Fairfield neighbors continue storm cleanupPosted: Updated:
Two weeks after Hurricane Sandy hit Fairfield, the cleanup has just begun for many of the town's residents.
The streets are lined with storm debris and flood-drenched furniture is stacked on the sidewalks of Fairfield streets.
"We'll start working and get it back in shape," said resident Jim Louloudes.
For Louloudes, he told Eyewitness News that it will take him six to eight months before he will be back in his Fairfield Beach Road home.
"I had the refrigerator floating, the washer and dryer were filled with water, the duct work flooded out," he said Monday morning. "It was bad, but we'll deal with it."
According to Louloudes, the amount of damage will determine the number of changes made to his home.
"If damage is more than $85,000 they'll make you lift your house up," he said. "That's another issue and it depends on what the elevation is and how high we'll have to lift it up."
While the cleanup process continues and a lot of folks are making repairs and rebuilding, some are actually moving.
"Having the storm come through just sort of accelerated the time line," said Arthur Yann of Fairfield.
On Monday morning, movers were loading up a moving van after 6 feet of water flooded the family room and 1 foot on the main floor from Hurricane Sandy. After considering the decision, the Yanns decided to move to a newer location and hope to break ground next month.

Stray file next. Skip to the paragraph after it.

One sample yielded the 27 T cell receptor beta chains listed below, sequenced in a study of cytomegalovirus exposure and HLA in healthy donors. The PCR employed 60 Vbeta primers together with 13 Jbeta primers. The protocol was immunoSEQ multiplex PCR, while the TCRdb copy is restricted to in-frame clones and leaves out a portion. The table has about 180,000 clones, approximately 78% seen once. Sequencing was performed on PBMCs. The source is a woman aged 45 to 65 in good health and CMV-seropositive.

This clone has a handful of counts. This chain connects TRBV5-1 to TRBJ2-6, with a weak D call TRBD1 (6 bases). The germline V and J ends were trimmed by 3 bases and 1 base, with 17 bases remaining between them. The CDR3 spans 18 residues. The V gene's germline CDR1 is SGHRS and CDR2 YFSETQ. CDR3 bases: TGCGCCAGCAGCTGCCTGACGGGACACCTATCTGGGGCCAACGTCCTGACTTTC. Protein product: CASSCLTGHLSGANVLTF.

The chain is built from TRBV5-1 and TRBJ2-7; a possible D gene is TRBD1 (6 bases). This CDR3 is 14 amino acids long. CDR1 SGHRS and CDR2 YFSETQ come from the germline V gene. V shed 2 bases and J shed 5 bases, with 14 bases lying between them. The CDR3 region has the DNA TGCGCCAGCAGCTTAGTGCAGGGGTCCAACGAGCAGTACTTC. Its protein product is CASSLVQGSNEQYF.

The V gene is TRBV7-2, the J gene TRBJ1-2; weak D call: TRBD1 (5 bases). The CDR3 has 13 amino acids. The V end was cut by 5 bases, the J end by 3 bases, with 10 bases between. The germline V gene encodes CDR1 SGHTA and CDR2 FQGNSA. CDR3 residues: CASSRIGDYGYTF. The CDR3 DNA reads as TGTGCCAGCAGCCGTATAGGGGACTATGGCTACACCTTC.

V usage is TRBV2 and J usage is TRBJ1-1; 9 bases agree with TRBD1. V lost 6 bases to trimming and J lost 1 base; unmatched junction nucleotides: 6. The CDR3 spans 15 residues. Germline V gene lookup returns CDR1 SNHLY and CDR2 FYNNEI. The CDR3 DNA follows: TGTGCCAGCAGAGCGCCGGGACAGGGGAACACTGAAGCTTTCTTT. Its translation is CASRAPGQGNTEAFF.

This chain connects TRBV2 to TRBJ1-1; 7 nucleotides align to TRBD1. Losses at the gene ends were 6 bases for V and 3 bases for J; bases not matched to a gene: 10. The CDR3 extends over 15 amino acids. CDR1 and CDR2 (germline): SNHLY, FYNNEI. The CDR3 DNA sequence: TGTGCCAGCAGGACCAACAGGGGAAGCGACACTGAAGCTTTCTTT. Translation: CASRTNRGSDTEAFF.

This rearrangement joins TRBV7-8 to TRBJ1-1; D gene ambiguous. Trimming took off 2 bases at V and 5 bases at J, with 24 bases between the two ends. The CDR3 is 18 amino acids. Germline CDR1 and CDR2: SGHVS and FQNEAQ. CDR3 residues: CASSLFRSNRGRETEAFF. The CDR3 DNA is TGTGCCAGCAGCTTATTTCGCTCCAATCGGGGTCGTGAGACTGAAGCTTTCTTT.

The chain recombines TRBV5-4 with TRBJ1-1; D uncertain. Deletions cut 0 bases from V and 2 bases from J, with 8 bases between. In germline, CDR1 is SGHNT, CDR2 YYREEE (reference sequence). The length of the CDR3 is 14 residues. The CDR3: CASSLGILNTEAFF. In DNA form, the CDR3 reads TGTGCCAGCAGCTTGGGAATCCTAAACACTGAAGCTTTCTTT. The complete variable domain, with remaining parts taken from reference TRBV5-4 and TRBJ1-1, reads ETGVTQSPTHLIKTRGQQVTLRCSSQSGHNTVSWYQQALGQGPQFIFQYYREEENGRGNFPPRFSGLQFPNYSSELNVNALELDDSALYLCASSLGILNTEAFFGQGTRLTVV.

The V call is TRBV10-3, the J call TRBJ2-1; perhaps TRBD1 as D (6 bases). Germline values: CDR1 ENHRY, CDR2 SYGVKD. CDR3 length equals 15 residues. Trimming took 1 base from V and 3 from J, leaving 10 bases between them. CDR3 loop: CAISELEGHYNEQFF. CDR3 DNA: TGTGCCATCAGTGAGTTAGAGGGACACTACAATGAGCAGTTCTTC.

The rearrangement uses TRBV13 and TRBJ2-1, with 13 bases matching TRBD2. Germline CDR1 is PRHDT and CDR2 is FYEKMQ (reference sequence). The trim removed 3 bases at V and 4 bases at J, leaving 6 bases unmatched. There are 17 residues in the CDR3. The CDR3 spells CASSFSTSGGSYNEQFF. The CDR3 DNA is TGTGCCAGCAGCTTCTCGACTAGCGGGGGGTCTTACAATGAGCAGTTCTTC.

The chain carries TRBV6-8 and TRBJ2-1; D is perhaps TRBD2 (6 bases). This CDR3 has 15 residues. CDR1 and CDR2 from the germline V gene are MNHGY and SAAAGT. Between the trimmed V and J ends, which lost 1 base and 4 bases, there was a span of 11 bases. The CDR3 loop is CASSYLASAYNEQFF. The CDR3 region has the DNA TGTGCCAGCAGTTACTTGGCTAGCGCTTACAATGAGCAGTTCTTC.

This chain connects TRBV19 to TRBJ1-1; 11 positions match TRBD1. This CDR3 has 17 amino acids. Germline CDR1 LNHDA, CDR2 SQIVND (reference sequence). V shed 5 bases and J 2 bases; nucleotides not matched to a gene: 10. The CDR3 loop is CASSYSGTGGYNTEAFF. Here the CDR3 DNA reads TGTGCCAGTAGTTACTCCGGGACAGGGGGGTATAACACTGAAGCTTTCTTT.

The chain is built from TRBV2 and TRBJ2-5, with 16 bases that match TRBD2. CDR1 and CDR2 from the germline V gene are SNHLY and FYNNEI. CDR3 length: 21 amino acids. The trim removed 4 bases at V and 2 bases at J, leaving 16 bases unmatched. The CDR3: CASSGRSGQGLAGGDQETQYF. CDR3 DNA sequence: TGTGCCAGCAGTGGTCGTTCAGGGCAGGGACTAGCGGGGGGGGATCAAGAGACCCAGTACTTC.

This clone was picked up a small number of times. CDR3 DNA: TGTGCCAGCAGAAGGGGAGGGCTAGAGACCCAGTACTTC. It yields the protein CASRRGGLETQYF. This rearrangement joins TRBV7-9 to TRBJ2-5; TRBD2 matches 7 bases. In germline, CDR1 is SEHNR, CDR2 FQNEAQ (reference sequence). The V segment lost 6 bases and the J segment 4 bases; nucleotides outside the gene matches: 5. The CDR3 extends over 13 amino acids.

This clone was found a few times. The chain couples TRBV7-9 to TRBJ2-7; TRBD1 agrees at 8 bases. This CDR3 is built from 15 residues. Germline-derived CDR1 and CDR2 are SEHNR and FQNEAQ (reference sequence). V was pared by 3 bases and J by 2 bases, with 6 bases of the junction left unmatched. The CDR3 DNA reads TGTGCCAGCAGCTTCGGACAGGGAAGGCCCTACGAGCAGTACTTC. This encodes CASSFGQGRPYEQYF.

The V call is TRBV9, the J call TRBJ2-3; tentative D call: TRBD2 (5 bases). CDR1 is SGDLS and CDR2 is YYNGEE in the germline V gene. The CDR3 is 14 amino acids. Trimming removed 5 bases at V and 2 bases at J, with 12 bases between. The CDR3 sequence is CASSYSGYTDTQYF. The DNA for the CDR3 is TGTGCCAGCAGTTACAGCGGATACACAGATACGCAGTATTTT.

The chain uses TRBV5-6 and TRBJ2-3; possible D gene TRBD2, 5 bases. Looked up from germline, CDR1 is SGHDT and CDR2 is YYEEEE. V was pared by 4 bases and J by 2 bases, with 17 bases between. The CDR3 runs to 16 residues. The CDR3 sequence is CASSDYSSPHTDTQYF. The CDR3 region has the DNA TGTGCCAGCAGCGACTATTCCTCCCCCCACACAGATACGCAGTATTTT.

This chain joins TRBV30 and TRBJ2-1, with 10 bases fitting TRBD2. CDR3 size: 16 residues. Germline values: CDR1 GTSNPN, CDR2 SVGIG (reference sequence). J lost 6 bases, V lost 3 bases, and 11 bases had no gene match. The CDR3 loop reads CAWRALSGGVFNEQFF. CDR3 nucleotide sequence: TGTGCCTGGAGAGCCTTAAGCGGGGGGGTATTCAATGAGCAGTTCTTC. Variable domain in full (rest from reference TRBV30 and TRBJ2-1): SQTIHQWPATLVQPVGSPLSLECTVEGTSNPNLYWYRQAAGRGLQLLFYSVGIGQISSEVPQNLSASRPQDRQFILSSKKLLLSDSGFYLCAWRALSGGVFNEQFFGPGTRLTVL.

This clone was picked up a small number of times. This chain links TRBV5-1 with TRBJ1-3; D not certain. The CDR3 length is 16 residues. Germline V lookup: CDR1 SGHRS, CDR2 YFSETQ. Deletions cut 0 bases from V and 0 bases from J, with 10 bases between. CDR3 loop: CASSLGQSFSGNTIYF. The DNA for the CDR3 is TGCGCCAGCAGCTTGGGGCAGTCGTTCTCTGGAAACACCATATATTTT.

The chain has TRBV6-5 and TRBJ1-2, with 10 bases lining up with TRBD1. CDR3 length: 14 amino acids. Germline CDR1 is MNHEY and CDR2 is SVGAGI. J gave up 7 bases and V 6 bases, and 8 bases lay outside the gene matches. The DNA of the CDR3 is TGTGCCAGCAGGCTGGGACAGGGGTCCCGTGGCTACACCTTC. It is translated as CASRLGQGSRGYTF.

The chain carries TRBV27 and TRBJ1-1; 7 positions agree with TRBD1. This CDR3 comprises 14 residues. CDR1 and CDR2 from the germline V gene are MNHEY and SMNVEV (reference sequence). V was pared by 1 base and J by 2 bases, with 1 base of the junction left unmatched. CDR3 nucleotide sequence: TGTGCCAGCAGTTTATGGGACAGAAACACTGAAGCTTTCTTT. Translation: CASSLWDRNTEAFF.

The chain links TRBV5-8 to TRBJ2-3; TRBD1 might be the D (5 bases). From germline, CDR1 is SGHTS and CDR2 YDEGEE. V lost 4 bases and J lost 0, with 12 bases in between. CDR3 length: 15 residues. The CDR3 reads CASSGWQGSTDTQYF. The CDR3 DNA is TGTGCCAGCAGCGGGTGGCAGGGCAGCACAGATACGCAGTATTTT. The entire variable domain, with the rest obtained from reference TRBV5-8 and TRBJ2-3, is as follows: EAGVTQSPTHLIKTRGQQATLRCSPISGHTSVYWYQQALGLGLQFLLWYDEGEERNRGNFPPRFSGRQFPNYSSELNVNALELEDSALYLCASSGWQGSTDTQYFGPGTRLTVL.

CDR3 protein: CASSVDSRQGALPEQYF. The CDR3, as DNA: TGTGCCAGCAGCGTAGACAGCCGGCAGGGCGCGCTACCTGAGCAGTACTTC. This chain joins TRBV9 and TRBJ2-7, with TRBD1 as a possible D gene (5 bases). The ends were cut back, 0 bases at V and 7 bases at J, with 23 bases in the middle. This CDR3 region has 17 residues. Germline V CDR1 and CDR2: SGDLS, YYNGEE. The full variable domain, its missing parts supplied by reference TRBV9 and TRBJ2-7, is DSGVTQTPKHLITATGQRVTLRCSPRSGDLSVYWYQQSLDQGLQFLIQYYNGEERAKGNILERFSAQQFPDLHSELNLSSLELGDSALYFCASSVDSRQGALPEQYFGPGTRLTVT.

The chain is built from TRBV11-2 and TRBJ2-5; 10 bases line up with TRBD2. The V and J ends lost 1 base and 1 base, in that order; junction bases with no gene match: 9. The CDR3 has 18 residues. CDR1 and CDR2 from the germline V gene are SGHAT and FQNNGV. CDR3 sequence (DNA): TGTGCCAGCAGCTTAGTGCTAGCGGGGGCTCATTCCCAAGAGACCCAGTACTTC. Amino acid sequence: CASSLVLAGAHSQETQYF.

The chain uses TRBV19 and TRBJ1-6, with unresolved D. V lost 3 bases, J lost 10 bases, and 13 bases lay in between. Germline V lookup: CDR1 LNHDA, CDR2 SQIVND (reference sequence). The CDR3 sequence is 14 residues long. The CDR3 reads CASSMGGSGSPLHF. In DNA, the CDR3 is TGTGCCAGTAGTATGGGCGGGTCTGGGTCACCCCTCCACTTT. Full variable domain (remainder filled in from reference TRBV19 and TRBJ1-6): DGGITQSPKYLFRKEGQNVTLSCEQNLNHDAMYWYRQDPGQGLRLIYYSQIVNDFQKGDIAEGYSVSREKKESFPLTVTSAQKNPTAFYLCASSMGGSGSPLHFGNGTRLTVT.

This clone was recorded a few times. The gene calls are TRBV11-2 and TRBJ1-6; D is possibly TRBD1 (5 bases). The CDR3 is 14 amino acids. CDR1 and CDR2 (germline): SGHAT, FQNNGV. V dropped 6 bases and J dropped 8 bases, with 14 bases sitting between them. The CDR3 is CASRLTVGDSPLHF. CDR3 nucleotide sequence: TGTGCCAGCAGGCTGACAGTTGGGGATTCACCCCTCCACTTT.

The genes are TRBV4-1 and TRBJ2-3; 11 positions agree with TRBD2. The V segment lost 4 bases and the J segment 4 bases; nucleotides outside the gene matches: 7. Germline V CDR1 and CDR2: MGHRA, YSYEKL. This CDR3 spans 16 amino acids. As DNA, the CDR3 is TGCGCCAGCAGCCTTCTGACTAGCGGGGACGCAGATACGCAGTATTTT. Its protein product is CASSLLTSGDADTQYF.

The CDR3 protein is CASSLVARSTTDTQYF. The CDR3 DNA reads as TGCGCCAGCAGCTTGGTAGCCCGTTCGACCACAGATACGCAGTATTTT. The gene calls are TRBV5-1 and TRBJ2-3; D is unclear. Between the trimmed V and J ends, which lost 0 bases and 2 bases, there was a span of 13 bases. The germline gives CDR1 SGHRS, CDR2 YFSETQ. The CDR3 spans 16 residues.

"In order to build, you have to elevate the first floor living space, somewhere 7 to 12 feet above grade so we'll be doing that," Yann said.
A checkpoint, which only allows contractors and homeowners into town, was set up shortly after the storm and is still being manned as of Monday.
Federal Emergency Management Agency has setup a mobile disaster recovery at the senior center through Wednesday as they begin the lengthy process of recovering and rebuilding.
According to the state, so far more than $2.2 million in federal disaster assistance funds have been approved for Connecticut residents.
With so many shoreline residents out of their homes because of flooding, most of the money will be used to help with housing, short-term rental assistance and repair costs.
Before storm victims can get help, they first need to register with FEMA. Residents needing to register can do so by calling 1-800-621-3362 or by registering online by clicking here.
Once registered with FEMA, staff at the mobile disaster centers can provide assistance in pointing them in the right direction when it comes to finding out what resources are available.
In addition to FEMA, the Small Business Administration will also be on hand.
Since Sandy they have issued nearly 5,000 low-interest disaster loan applications to homeowners and businesses.
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